The Jumbled Origins Of Conversation Hearts Candy

Candy conversation hearts may be polarizing, but in the weeks leading up to Valentine's Day, they fly off the shelves. According to, the powdery candies outsold chocolate boxes as the most popular valentine's confection in 2022. Love them or hate them, they're tradition.

Despite the candy's popularity, the original Sweethearts brand went under in 2018 when candy company Necco shuttered its factories. The brand was acquired by The Spangler Candy Company, but the transition led to shortages in 2019 and 2020. Now, the candies are back in stores — and's stats show they're doing better than ever.

Necco's former marketing director, Aimee Scott, attributed the candy's popularity to nostalgia. "Our adult customer usually remembers the candies from their youth and it strikes a nostalgic chord," she told Smithsonian Magazine in 2011. While it's no surprise that Sweethearts, with their powdery texture and vintage packaging, have been around for decades, their history goes back farther than you might expect.

Conversation hearts have a long history

According to The Food Historian, conversation "lozenges" were already seen as old-fashioned in 1907 when The Brooklyn Citizen mentioned them in a column titled "Fads That Were." The newspaper notes that the candies had already been around for nearly half a century, commenting on their "extremely long sway in the candy stores."

Genesee County Village and Museum, a living history museum in New York state, has a collection of these candies dating back to the 1880s. In addition to hearts, the wafers are shaped like crescents, horseshoes, and postage stamps. The messages include messages like "YOU'RE A FLIRT MISS" and "DON'T YOU FORSAKE ME," as well as more platonic sayings like "GOOD LUCK."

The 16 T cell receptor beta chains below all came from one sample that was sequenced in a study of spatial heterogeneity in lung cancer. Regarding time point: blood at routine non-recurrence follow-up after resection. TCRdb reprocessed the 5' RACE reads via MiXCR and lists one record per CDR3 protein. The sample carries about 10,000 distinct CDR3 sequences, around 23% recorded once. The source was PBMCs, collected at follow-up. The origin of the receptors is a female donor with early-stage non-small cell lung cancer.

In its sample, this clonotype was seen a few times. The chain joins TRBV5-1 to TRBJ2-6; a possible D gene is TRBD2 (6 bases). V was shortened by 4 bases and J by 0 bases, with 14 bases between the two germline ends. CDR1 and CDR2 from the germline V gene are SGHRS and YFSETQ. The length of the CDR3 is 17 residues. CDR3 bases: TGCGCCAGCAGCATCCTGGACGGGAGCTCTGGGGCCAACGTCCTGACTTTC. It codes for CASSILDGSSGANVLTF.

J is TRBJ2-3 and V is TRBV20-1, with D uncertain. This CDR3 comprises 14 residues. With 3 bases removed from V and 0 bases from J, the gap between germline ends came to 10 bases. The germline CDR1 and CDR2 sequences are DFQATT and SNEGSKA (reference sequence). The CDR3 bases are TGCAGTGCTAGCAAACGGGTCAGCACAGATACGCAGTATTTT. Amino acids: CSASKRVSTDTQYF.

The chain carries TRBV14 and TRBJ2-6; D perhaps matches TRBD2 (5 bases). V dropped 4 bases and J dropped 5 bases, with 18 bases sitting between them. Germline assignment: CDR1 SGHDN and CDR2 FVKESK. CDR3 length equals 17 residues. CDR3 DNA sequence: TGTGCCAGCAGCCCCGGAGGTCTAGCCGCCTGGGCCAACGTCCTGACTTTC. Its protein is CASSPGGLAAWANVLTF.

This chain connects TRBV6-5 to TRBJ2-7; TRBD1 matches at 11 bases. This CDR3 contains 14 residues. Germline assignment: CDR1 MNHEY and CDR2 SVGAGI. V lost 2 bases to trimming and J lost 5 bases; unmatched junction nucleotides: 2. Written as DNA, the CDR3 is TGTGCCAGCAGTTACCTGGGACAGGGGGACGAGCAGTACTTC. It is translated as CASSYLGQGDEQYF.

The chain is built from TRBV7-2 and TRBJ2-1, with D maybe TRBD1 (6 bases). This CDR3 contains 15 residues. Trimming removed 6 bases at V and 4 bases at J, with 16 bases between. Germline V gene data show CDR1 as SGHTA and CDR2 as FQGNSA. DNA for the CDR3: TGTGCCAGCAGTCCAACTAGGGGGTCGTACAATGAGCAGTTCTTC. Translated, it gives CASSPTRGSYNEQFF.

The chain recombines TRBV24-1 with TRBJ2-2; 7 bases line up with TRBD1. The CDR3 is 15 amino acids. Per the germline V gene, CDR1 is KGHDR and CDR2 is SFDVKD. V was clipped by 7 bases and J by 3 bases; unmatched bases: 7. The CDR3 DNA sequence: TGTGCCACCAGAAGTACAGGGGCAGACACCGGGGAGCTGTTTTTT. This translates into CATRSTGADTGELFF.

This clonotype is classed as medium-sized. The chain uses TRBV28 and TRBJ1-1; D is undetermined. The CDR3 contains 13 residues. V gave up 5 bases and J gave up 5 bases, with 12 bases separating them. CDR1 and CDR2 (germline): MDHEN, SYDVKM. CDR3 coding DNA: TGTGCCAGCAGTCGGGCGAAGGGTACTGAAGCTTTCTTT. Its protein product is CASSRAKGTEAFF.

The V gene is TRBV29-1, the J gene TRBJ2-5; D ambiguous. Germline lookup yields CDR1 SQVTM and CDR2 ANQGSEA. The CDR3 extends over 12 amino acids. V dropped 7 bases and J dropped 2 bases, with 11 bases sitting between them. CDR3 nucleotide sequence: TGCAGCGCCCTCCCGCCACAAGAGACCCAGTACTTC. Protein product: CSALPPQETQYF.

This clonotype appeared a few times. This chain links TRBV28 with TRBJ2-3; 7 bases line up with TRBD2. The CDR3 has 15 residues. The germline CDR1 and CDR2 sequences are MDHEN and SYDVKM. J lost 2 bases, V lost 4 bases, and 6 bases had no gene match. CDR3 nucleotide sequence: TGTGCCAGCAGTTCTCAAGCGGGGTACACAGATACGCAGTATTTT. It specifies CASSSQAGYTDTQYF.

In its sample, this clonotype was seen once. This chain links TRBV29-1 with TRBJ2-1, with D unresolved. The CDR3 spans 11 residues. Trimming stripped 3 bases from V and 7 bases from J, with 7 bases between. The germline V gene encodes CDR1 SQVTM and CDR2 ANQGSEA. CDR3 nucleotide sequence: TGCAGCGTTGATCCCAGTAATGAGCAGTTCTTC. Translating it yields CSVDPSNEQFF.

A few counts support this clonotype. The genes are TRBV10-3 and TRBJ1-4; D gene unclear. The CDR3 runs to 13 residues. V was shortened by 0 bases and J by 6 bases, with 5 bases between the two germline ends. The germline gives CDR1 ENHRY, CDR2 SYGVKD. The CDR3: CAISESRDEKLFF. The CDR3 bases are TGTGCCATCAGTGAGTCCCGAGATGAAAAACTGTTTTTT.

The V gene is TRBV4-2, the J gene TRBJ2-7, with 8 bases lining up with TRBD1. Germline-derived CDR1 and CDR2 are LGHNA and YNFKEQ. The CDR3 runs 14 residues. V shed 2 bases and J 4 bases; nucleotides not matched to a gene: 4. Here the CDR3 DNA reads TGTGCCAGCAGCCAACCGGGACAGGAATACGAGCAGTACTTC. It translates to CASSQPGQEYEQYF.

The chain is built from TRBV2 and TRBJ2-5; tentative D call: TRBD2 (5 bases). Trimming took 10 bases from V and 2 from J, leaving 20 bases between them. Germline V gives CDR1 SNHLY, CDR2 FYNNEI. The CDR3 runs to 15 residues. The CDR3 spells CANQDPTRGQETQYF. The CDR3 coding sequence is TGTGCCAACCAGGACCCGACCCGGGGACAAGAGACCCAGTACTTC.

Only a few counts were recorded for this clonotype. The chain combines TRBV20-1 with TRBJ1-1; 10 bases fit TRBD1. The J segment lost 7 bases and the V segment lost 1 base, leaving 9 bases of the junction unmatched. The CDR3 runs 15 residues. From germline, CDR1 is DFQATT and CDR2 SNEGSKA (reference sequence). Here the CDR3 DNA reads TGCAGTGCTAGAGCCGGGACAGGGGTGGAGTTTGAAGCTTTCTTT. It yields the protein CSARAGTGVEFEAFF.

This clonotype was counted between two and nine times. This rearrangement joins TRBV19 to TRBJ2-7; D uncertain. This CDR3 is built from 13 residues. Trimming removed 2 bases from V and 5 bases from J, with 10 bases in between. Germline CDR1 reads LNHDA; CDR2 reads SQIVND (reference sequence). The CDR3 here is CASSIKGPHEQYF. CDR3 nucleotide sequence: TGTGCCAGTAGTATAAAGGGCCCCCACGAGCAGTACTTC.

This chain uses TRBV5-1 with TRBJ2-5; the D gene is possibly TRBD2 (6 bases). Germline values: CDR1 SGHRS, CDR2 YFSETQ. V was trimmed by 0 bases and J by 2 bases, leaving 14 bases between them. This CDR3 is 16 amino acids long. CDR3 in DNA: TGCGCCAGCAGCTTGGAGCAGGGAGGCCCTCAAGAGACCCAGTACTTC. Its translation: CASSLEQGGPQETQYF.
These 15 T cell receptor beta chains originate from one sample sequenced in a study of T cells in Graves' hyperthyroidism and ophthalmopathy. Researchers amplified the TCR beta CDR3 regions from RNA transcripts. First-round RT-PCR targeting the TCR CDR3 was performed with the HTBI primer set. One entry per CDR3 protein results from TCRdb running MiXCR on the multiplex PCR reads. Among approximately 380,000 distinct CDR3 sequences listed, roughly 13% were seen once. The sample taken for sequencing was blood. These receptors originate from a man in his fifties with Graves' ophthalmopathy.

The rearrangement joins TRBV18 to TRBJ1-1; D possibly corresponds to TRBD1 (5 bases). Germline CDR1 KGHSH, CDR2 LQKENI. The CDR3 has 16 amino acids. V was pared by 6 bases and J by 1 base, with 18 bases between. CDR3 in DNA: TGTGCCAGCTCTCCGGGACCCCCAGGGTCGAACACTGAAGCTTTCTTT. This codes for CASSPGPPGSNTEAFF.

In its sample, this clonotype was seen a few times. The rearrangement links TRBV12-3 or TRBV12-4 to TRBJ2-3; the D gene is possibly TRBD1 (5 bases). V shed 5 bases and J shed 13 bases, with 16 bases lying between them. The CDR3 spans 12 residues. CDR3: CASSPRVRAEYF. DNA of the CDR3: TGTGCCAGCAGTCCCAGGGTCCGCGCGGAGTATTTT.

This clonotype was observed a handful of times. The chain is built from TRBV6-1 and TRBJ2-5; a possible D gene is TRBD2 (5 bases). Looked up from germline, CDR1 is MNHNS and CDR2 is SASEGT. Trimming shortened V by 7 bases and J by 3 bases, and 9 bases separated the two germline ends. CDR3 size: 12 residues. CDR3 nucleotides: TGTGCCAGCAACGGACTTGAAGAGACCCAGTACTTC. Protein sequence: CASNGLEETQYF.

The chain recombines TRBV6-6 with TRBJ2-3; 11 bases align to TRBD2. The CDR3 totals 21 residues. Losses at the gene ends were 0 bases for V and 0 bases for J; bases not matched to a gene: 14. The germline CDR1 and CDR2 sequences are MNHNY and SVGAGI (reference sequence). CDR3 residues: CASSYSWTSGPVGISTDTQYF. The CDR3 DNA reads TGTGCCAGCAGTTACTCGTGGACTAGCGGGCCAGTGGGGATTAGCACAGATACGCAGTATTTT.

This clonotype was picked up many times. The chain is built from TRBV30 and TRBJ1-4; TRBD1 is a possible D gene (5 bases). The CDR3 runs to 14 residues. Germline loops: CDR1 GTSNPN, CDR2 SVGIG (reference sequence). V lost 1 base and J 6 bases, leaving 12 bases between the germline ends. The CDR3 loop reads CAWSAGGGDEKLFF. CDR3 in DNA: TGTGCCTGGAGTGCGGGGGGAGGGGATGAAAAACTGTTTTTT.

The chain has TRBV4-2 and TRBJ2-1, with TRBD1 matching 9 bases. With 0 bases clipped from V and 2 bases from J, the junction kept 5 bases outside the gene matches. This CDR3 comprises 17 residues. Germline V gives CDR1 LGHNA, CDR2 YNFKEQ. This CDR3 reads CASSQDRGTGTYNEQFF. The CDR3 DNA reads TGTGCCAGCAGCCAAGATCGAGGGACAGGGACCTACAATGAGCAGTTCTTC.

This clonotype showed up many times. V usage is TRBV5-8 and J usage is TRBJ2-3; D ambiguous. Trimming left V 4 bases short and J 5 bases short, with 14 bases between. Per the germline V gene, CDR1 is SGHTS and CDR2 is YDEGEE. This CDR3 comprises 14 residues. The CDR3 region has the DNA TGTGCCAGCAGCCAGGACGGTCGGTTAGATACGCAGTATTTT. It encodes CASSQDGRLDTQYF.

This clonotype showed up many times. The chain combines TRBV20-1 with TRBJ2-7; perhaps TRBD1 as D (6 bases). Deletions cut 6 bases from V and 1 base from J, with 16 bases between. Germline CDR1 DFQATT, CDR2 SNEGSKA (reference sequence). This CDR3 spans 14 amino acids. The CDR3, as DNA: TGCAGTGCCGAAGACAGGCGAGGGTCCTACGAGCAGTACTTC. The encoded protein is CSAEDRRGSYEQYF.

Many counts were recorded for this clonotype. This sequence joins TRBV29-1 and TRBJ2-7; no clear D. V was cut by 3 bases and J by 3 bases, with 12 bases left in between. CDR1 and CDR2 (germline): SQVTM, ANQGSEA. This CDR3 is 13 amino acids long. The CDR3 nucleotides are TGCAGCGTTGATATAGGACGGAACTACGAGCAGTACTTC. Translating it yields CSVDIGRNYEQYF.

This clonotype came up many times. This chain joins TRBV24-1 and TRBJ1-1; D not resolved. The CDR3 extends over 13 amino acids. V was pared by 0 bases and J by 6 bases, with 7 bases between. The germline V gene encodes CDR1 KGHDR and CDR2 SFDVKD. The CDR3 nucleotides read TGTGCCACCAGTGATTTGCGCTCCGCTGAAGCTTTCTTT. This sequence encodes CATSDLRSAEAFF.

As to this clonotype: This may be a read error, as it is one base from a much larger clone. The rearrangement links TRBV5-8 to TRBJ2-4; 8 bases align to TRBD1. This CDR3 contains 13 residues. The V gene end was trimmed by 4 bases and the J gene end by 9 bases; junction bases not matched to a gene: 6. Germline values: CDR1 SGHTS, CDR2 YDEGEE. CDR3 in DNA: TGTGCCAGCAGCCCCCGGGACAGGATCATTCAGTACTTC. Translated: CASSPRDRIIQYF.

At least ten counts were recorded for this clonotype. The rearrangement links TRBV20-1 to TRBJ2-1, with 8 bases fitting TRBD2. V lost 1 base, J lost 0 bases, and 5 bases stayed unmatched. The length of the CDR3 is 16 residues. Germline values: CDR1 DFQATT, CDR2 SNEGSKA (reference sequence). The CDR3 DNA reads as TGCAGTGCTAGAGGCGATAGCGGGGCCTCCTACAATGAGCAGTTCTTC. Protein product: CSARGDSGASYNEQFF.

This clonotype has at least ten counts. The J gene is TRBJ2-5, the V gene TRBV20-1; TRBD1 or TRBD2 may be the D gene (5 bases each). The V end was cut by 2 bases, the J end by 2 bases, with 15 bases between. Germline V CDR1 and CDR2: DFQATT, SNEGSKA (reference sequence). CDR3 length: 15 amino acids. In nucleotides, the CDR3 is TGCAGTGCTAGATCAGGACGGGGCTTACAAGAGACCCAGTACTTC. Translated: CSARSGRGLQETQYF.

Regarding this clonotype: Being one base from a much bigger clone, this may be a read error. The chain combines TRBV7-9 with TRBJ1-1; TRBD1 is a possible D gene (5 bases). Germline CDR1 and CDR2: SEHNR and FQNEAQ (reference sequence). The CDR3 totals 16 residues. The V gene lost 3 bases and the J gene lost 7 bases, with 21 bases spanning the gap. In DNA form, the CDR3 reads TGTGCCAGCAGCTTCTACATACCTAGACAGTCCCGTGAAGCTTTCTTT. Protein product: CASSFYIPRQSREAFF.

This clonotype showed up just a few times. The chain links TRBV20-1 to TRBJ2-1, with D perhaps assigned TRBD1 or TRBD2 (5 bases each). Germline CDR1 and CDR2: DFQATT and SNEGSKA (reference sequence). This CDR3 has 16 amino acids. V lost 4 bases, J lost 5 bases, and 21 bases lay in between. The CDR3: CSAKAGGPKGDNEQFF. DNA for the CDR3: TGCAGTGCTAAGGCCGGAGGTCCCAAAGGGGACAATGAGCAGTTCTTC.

But where exactly did conversation hearts originate? Food historians aren't quite sure. Necco wafers were invented in 1847 by pharmacist Oliver Chase, according to Huffington Post. Legend says that conversation hearts were inspired by soldiers' love letters since Necco wafers were popular during the Civil War. It's more likely that the idea came from "cockles," though. Cockles were shell-shaped candies with small strips of paper inside, similar to modern fortune cookies. Inspired by the popularity of cockles, Chase's brother invented a way to print words directly onto the candy.

Sayings change, but hearts live on

In the 140 years since, conversation hearts have gone through many iterations. The first candies, which were large and wordy, were popular at weddings (via Huffington Post). They featured phrases like "MARRIED IN WHITE, YOU HAVE CHOSEN RIGHT" or the ominous "MARRIED IN PINK, HE WILL TAKE TO THE DRINK." Others included jokes. One wafer asked, "WHY IS A STYLISH GIRL LIKE YOU A THRIFTY HOUSEKEEPER?" with the answer on the other side: "BECAUSE SHE MAKES A BIG BUSTLE ABOUT A LITTLE WAIST."

While these sayings are decidedly dated now, Smithsonian Magazine notes that Necco has tried to keep up with the times. The brand released Sweethearts we know today in 1902 with classics like "BE MINE" and "KISS ME," but other phrases have come and gone. Sayings like "HEP CAT" and "FAX ME" were replaced by "TEXT ME" and "YOU ROCK." In 2022, Spangler released a collection of phrases aimed at encouragement rather than romance — to tepid reviews from publications like The Cut. Others reference pop culture. Smithsonian adds that "BITE ME" and "LIVE 4 EVER" were inspired by the Twilight franchise. Brach's candy company sells hearts with sayings inspired by the TV show Friends, in addition to snarky "End the Conversation" hearts.

But while trends and phrases come and go, one thing's for sure. Valentine's Day wouldn't be the same without conversation hearts — and judging by their resilient history, they're here to stay.